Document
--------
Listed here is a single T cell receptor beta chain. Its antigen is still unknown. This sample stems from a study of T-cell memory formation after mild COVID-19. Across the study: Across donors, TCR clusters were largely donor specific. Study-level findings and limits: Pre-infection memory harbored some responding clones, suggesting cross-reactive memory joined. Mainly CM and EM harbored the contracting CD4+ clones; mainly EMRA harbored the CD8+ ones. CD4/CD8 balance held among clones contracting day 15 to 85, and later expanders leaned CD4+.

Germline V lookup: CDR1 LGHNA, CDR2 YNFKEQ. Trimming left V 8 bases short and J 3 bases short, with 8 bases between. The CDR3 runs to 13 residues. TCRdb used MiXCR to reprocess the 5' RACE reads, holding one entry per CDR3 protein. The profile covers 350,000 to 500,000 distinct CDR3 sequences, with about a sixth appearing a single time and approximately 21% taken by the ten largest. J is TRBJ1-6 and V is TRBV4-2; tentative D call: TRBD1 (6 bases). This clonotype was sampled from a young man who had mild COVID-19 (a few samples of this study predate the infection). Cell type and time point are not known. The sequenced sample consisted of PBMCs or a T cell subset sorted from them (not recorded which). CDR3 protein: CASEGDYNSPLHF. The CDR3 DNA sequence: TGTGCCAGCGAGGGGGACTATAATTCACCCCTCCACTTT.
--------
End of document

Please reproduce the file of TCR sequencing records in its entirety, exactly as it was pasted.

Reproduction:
Listed here is a single T cell receptor beta chain. Its antigen is still unknown. This sample stems from a study of T-cell memory formation after mild COVID-19. Across the study: Across donors, TCR clusters were largely donor specific. Study-level findings and limits: Pre-infection memory harbored some responding clones, suggesting cross-reactive memory joined. Mainly CM and EM harbored the contracting CD4+ clones; mainly EMRA harbored the CD8+ ones. CD4/CD8 balance held among clones contracting day 15 to 85, and later expanders leaned CD4+.

Germline V lookup: CDR1 LGHNA, CDR2 YNFKEQ. Trimming left V 8 bases short and J 3 bases short, with 8 bases between. The CDR3 runs to 13 residues. TCRdb used MiXCR to reprocess the 5' RACE reads, holding one entry per CDR3 protein. The profile covers 350,000 to 500,000 distinct CDR3 sequences, with about a sixth appearing a single time and approximately 21% taken by the ten largest. J is TRBJ1-6 and V is TRBV4-2; tentative D call: TRBD1 (6 bases). This clonotype was sampled from a young man who had mild COVID-19 (a few samples of this study predate the infection). Cell type and time point are not known. The sequenced sample consisted of PBMCs or a T cell subset sorted from them (not recorded which). CDR3 protein: CASEGDYNSPLHF. The CDR3 DNA sequence: TGTGCCAGCGAGGGGGACTATAATTCACCCCTCCACTTT.